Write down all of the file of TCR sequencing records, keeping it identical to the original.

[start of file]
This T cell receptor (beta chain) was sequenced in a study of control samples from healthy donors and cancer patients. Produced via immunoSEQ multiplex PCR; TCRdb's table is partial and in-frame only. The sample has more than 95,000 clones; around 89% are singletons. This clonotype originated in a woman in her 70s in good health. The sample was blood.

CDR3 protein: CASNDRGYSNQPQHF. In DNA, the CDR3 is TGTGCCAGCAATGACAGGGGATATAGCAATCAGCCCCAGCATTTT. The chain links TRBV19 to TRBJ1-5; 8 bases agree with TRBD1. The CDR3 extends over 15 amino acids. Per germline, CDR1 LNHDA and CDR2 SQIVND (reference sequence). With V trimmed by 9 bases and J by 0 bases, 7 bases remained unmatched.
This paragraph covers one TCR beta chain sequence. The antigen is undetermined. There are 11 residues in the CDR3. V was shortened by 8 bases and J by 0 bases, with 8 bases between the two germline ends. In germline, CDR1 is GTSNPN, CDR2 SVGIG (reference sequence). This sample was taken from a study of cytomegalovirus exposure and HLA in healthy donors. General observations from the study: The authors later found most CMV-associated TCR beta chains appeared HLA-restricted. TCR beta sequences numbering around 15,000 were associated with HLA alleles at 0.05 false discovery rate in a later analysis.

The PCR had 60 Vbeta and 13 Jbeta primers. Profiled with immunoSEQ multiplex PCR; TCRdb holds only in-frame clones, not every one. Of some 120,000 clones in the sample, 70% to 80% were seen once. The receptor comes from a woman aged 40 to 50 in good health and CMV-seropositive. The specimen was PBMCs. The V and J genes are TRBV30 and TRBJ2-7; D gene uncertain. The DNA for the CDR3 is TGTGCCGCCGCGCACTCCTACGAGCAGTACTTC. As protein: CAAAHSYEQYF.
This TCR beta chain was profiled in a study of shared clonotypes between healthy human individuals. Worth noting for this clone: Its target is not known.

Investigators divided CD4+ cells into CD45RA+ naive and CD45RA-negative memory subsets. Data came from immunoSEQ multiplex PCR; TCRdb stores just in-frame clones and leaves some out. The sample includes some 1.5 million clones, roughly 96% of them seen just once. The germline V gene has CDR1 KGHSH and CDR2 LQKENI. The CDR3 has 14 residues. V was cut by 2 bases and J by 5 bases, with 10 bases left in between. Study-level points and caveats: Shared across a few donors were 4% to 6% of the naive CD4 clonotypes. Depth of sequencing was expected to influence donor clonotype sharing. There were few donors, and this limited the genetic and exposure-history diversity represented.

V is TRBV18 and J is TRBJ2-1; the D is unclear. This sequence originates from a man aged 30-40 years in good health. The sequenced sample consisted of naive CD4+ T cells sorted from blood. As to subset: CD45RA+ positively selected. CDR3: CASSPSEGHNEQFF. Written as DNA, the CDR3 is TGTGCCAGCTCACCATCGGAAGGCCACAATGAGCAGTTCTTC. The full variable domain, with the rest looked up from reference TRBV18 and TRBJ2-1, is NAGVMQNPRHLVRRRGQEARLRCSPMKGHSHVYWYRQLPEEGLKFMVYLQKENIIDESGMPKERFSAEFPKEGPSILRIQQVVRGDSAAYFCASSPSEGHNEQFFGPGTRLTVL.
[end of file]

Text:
This T cell receptor (beta chain) was sequenced in a study of control samples from healthy donors and cancer patients. Produced via immunoSEQ multiplex PCR; TCRdb's table is partial and in-frame only. The sample has more than 95,000 clones; around 89% are singletons. This clonotype originated in a woman in her 70s in good health. The sample was blood.

CDR3 protein: CASNDRGYSNQPQHF. In DNA, the CDR3 is TGTGCCAGCAATGACAGGGGATATAGCAATCAGCCCCAGCATTTT. The chain links TRBV19 to TRBJ1-5; 8 bases agree with TRBD1. The CDR3 extends over 15 amino acids. Per germline, CDR1 LNHDA and CDR2 SQIVND (reference sequence). With V trimmed by 9 bases and J by 0 bases, 7 bases remained unmatched.
This paragraph covers one TCR beta chain sequence. The antigen is undetermined. There are 11 residues in the CDR3. V was shortened by 8 bases and J by 0 bases, with 8 bases between the two germline ends. In germline, CDR1 is GTSNPN, CDR2 SVGIG (reference sequence). This sample was taken from a study of cytomegalovirus exposure and HLA in healthy donors. General observations from the study: The authors later found most CMV-associated TCR beta chains appeared HLA-restricted. TCR beta sequences numbering around 15,000 were associated with HLA alleles at 0.05 false discovery rate in a later analysis.

The PCR had 60 Vbeta and 13 Jbeta primers. Profiled with immunoSEQ multiplex PCR; TCRdb holds only in-frame clones, not every one. Of some 120,000 clones in the sample, 70% to 80% were seen once. The receptor comes from a woman aged 40 to 50 in good health and CMV-seropositive. The specimen was PBMCs. The V and J genes are TRBV30 and TRBJ2-7; D gene uncertain. The DNA for the CDR3 is TGTGCCGCCGCGCACTCCTACGAGCAGTACTTC. As protein: CAAAHSYEQYF.
This TCR beta chain was profiled in a study of shared clonotypes between healthy human individuals. Worth noting for this clone: Its target is not known.

Investigators divided CD4+ cells into CD45RA+ naive and CD45RA-negative memory subsets. Data came from immunoSEQ multiplex PCR; TCRdb stores just in-frame clones and leaves some out. The sample includes some 1.5 million clones, roughly 96% of them seen just once. The germline V gene has CDR1 KGHSH and CDR2 LQKENI. The CDR3 has 14 residues. V was cut by 2 bases and J by 5 bases, with 10 bases left in between. Study-level points and caveats: Shared across a few donors were 4% to 6% of the naive CD4 clonotypes. Depth of sequencing was expected to influence donor clonotype sharing. There were few donors, and this limited the genetic and exposure-history diversity represented.

V is TRBV18 and J is TRBJ2-1; the D is unclear. This sequence originates from a man aged 30-40 years in good health. The sequenced sample consisted of naive CD4+ T cells sorted from blood. As to subset: CD45RA+ positively selected. CDR3: CASSPSEGHNEQFF. Written as DNA, the CDR3 is TGTGCCAGCTCACCATCGGAAGGCCACAATGAGCAGTTCTTC. The full variable domain, with the rest looked up from reference TRBV18 and TRBJ2-1, is NAGVMQNPRHLVRRRGQEARLRCSPMKGHSHVYWYRQLPEEGLKFMVYLQKENIIDESGMPKERFSAEFPKEGPSILRIQQVVRGDSAAYFCASSPSEGHNEQFFGPGTRLTVL.